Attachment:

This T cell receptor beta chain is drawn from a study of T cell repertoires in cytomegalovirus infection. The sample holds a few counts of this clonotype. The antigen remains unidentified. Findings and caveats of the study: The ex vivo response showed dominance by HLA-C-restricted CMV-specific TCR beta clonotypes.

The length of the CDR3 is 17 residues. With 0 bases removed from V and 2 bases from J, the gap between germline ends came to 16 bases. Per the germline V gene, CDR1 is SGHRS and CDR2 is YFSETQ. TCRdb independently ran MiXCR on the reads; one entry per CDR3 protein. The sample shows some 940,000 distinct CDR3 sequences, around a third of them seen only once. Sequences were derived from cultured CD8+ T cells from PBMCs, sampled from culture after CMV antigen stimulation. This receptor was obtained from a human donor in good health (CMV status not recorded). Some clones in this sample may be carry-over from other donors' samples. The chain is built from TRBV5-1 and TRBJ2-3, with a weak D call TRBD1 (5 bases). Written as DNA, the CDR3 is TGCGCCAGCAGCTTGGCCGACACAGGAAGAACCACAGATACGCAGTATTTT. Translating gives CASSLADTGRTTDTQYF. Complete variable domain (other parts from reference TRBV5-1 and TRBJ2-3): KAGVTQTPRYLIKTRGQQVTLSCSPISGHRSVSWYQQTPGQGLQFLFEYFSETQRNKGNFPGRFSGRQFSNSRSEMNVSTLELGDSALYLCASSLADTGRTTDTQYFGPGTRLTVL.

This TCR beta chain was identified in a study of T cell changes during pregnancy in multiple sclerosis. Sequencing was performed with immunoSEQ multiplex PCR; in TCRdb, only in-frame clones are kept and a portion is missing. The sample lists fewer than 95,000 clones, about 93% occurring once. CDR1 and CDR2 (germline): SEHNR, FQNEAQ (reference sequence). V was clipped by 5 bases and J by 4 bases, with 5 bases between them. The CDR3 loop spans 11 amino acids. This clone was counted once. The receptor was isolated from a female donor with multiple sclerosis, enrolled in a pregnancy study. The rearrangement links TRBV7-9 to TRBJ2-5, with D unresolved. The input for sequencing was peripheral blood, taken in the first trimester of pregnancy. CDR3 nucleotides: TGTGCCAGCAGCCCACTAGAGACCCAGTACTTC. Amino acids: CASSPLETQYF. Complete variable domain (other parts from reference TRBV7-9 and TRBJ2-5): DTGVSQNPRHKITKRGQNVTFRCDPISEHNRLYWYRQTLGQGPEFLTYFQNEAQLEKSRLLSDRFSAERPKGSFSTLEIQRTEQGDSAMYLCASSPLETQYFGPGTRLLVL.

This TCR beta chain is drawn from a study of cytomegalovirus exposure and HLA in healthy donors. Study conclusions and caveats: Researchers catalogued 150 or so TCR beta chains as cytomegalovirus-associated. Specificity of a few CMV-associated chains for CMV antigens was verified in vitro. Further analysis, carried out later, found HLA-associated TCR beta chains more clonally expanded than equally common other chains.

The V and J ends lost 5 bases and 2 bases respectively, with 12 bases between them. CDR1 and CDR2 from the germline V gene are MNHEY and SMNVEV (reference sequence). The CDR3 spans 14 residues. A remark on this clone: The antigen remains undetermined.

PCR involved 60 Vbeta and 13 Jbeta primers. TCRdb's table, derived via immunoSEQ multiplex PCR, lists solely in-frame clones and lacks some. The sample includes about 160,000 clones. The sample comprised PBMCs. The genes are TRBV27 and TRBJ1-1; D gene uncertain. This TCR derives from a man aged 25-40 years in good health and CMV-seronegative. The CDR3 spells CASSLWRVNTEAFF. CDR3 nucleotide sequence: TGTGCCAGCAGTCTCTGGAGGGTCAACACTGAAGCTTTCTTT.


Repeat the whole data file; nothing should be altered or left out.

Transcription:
This T cell receptor beta chain is drawn from a study of T cell repertoires in cytomegalovirus infection. The sample holds a few counts of this clonotype. The antigen remains unidentified. Findings and caveats of the study: The ex vivo response showed dominance by HLA-C-restricted CMV-specific TCR beta clonotypes.

The length of the CDR3 is 17 residues. With 0 bases removed from V and 2 bases from J, the gap between germline ends came to 16 bases. Per the germline V gene, CDR1 is SGHRS and CDR2 is YFSETQ. TCRdb independently ran MiXCR on the reads; one entry per CDR3 protein. The sample shows some 940,000 distinct CDR3 sequences, around a third of them seen only once. Sequences were derived from cultured CD8+ T cells from PBMCs, sampled from culture after CMV antigen stimulation. This receptor was obtained from a human donor in good health (CMV status not recorded). Some clones in this sample may be carry-over from other donors' samples. The chain is built from TRBV5-1 and TRBJ2-3, with a weak D call TRBD1 (5 bases). Written as DNA, the CDR3 is TGCGCCAGCAGCTTGGCCGACACAGGAAGAACCACAGATACGCAGTATTTT. Translating gives CASSLADTGRTTDTQYF. Complete variable domain (other parts from reference TRBV5-1 and TRBJ2-3): KAGVTQTPRYLIKTRGQQVTLSCSPISGHRSVSWYQQTPGQGLQFLFEYFSETQRNKGNFPGRFSGRQFSNSRSEMNVSTLELGDSALYLCASSLADTGRTTDTQYFGPGTRLTVL.

This TCR beta chain was identified in a study of T cell changes during pregnancy in multiple sclerosis. Sequencing was performed with immunoSEQ multiplex PCR; in TCRdb, only in-frame clones are kept and a portion is missing. The sample lists fewer than 95,000 clones, about 93% occurring once. CDR1 and CDR2 (germline): SEHNR, FQNEAQ (reference sequence). V was clipped by 5 bases and J by 4 bases, with 5 bases between them. The CDR3 loop spans 11 amino acids. This clone was counted once. The receptor was isolated from a female donor with multiple sclerosis, enrolled in a pregnancy study. The rearrangement links TRBV7-9 to TRBJ2-5, with D unresolved. The input for sequencing was peripheral blood, taken in the first trimester of pregnancy. CDR3 nucleotides: TGTGCCAGCAGCCCACTAGAGACCCAGTACTTC. Amino acids: CASSPLETQYF. Complete variable domain (other parts from reference TRBV7-9 and TRBJ2-5): DTGVSQNPRHKITKRGQNVTFRCDPISEHNRLYWYRQTLGQGPEFLTYFQNEAQLEKSRLLSDRFSAERPKGSFSTLEIQRTEQGDSAMYLCASSPLETQYFGPGTRLLVL.

This TCR beta chain is drawn from a study of cytomegalovirus exposure and HLA in healthy donors. Study conclusions and caveats: Researchers catalogued 150 or so TCR beta chains as cytomegalovirus-associated. Specificity of a few CMV-associated chains for CMV antigens was verified in vitro. Further analysis, carried out later, found HLA-associated TCR beta chains more clonally expanded than equally common other chains.

The V and J ends lost 5 bases and 2 bases respectively, with 12 bases between them. CDR1 and CDR2 from the germline V gene are MNHEY and SMNVEV (reference sequence). The CDR3 spans 14 residues. A remark on this clone: The antigen remains undetermined.

PCR involved 60 Vbeta and 13 Jbeta primers. TCRdb's table, derived via immunoSEQ multiplex PCR, lists solely in-frame clones and lacks some. The sample includes about 160,000 clones. The sample comprised PBMCs. The genes are TRBV27 and TRBJ1-1; D gene uncertain. This TCR derives from a man aged 25-40 years in good health and CMV-seronegative. The CDR3 spells CASSLWRVNTEAFF. CDR3 nucleotide sequence: TGTGCCAGCAGTCTCTGGAGGGTCAACACTGAAGCTTTCTTT.